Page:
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“Do You Hear What I Say?” is an exercise that builds listening and communication skills

Subject:

Language Arts  

Grades:

K, 1, 2, 3  

 

Title – Do You Hear What I Say?
By – Heather Spivey
Primary Subject - Language Arts
Secondary Subjects - 

Concept / Topic To Teach:
Listening and Communication Skills

Standards Addressed: Learning to Live

  • Students will understand and appreciate others
  • Increase use of effective communications skills with peers and adults.

General Goal(s):

  • To have students be aware of their communication skills.
  • To have students evaluate their spoken language and the perceptions that others may have based on what they say.

Specific Objectives:

    Students will be able to communicate with someone else using only their verbal communication skill, and then evaluate the success of their skills. They will also be able to discuss how communication skills apply in everyday life

Required Materials:

      Multiple sets of blocks {enough so that each pair of students will have a set (each set should contain 2 identical sets of blocks so that each student in the pair has a set)},

 

      Paper,

 

      Pencils,

 

      A positive attitude, and

 

    Listening ears

Anticipatory Set (Lead-In):

    The teacher will discuss with students how they communicate with others. They also will allow students to do a verbal pre-evaluation of the effectiveness of their communication skills. The teacher will ask questions like “How well do you communicate with others?”

Step-By-Step Procedures:

      1) The teacher will gather the attention of the students.

 

      2) The teacher will conduct the anticipatory set as a discussion with students.

 

      3) Students will be divided into pairs by the teacher. Each pair will get a set of blocks (each set containing 2 smaller sets). The students will decide amongst themselves who will act as the “listener” and who will act as the “talker”.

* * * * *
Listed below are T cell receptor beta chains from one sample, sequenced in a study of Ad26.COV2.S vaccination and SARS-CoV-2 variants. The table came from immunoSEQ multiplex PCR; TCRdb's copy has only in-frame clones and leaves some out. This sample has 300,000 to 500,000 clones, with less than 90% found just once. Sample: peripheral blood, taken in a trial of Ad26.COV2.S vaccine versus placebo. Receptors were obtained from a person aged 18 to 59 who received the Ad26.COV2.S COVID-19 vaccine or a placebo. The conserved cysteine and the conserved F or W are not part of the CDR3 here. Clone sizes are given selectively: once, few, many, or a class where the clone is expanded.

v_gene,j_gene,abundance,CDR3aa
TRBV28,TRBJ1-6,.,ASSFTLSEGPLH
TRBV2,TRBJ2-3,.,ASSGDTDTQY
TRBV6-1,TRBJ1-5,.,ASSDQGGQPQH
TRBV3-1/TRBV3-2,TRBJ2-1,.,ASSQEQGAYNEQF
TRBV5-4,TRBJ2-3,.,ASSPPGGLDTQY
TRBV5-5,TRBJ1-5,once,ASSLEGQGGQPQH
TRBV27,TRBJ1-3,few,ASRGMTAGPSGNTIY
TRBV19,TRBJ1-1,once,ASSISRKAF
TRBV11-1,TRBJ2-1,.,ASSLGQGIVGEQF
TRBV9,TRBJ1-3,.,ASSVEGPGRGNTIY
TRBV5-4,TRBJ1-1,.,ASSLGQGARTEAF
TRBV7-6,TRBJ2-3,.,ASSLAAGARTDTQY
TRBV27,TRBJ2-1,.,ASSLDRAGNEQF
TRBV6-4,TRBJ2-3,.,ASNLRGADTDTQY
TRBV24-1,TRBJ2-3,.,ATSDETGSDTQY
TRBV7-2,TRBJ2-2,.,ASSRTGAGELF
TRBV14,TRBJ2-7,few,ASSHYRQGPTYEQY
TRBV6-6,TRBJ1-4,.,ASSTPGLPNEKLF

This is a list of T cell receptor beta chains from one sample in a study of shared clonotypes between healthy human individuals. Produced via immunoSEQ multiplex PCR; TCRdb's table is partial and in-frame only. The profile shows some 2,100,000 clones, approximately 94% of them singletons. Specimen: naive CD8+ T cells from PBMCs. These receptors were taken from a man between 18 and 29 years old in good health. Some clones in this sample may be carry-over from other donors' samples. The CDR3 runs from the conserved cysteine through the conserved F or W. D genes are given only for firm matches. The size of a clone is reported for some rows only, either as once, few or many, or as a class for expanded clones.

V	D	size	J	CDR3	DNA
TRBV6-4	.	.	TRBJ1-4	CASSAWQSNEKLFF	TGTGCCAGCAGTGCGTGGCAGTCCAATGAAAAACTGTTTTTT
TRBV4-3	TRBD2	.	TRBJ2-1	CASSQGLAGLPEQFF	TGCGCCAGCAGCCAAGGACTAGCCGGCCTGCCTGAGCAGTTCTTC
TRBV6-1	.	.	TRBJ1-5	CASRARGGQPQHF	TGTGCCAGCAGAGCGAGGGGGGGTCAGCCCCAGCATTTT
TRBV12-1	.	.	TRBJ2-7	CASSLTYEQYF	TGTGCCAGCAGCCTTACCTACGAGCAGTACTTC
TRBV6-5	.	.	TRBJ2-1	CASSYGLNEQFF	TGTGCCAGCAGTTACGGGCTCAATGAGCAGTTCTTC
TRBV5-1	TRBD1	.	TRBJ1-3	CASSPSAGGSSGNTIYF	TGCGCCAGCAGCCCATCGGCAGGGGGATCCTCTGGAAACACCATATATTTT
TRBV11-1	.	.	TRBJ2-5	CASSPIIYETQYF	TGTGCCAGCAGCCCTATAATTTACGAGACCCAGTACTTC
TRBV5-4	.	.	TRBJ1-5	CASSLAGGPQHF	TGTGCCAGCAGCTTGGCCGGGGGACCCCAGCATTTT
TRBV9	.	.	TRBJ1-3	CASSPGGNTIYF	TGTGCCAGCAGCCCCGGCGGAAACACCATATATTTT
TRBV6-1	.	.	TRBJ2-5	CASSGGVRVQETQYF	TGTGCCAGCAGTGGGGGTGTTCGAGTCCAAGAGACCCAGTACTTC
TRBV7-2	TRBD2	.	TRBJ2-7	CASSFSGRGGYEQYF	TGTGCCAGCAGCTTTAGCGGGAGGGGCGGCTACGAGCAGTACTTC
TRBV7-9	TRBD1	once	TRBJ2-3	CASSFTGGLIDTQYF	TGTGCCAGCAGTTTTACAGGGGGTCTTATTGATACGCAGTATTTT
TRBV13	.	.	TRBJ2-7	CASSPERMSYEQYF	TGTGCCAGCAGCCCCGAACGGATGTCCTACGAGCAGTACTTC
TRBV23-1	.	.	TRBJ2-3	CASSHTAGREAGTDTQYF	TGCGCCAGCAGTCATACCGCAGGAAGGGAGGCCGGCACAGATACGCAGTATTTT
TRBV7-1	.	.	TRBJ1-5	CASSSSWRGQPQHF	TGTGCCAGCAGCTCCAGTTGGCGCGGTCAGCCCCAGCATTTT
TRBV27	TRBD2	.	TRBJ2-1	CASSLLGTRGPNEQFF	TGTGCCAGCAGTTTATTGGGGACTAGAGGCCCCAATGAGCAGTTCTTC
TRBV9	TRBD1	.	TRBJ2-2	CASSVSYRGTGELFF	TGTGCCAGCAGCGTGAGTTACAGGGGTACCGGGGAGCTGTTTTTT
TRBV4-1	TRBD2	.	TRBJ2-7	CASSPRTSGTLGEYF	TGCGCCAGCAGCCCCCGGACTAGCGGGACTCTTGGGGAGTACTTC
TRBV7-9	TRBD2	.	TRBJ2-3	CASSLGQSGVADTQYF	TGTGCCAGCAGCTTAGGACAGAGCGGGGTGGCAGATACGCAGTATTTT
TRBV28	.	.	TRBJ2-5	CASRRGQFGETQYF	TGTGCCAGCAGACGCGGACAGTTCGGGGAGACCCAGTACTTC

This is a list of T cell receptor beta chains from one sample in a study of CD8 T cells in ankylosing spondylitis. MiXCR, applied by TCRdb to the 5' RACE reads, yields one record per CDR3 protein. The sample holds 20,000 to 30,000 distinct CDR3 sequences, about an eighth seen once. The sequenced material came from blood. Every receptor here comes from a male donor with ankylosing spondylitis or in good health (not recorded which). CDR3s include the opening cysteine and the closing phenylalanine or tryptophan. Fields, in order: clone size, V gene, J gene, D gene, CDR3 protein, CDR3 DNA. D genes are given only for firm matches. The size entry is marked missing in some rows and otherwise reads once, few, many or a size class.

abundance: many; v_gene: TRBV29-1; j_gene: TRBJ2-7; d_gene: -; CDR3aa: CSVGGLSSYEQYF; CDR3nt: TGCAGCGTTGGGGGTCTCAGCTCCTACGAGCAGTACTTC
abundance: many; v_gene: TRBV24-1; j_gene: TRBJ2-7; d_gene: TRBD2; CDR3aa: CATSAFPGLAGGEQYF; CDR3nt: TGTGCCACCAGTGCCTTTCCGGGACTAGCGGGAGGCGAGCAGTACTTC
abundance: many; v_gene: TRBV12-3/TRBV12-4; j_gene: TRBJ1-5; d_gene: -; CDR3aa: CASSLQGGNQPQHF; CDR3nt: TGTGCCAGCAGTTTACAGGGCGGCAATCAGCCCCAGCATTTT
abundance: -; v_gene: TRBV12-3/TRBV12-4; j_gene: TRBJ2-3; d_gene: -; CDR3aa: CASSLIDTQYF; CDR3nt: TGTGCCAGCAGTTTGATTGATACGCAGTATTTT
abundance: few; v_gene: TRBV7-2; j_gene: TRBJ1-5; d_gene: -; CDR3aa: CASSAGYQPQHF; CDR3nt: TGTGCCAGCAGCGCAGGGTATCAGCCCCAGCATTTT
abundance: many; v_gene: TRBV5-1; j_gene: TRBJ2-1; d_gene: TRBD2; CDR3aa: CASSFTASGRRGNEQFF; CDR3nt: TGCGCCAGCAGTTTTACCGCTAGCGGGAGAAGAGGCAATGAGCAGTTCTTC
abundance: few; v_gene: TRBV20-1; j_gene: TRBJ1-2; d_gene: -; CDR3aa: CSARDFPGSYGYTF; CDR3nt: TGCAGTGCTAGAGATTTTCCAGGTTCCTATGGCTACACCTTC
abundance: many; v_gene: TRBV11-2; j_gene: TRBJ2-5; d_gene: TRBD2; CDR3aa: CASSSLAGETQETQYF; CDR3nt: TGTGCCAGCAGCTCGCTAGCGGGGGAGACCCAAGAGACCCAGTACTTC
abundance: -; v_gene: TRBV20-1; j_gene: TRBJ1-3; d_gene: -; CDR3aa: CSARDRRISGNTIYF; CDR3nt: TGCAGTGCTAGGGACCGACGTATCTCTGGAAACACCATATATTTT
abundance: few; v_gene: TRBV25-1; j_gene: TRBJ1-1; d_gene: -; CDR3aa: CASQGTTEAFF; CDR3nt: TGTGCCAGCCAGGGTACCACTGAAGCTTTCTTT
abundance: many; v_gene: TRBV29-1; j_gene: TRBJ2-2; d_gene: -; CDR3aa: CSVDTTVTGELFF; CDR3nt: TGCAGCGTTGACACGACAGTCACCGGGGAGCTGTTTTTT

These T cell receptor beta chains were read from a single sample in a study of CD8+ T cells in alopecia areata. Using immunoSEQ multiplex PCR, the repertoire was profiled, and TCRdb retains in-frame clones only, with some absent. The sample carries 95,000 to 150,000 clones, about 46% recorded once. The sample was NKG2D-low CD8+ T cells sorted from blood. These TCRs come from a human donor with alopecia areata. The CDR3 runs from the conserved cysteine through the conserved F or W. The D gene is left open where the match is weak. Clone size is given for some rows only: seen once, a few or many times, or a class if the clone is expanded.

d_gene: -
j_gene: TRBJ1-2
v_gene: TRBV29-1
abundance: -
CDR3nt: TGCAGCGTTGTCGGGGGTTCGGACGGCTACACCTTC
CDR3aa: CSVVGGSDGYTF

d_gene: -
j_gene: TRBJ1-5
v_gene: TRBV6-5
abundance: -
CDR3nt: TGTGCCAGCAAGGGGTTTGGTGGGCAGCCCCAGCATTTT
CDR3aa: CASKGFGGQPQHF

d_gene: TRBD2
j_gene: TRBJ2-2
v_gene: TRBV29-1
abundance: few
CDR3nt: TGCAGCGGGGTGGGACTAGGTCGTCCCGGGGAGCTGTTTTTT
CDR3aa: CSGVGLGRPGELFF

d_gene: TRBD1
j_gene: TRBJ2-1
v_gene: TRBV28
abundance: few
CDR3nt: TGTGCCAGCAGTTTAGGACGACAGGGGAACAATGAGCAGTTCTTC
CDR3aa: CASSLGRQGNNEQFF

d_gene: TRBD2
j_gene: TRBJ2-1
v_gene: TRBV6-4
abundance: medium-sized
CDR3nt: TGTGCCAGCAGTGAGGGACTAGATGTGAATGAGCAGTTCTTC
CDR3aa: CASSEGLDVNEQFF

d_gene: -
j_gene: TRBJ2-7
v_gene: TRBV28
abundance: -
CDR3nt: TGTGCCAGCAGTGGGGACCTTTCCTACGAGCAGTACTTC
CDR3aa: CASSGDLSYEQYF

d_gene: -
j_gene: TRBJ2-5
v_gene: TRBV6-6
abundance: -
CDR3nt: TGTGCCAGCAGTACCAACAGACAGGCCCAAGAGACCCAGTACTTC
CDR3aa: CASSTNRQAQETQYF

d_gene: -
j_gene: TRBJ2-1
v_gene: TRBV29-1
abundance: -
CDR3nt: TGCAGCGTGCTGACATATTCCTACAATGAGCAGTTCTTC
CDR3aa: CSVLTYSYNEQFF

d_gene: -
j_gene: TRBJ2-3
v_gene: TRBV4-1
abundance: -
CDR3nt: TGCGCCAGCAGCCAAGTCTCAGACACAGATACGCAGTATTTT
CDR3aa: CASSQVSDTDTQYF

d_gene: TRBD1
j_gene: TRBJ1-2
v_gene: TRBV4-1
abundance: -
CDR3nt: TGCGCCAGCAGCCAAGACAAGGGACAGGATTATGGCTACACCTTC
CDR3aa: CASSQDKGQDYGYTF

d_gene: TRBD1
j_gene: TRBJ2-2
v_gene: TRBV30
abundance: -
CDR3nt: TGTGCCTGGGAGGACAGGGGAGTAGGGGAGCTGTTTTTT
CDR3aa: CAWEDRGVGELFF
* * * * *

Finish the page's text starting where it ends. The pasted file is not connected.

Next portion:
4) The “talker” will build something with his or her set of blocks. When they finish they will carefully describe to the “listener” in detail what they have built.

 

      5) The “listener” will attempt to build what the “talker” is describing so that the two students have the same block structure in front of them. However the “listener” may only ask the “talker” to repeat what they said or explain to the “talker” that they did not understand a direction. The “listener” may not ask other questions.

 

      6) If time permits the two will trade roles and do the activity portion again.

 

      7) The teacher will lead the students in the closure described below.

 

    8) The teacher will have students write a paragraph applying this activity to their everyday life. The students will discuss in their paragraph what they learned, and how they may use this knowledge in everyday situations with others.

Closure (Reflect Anticipatory Set):

      The teacher will ask the following questions of students:

 

    What did you think about this activity? Did you enjoy it? Why or why not? What are some feelings you had as “talkers” and “listeners”? How did you express those feelings? Was this more difficult than you thought? What did you learn from this activity? How can you apply what you learned in everyday life?

Assessment Based On Objectives:

    The teacher will have students write a paragraph applying this activity to their everyday life. The students will discuss what they learned, and how they may use this knowledge in everyday situations with others.

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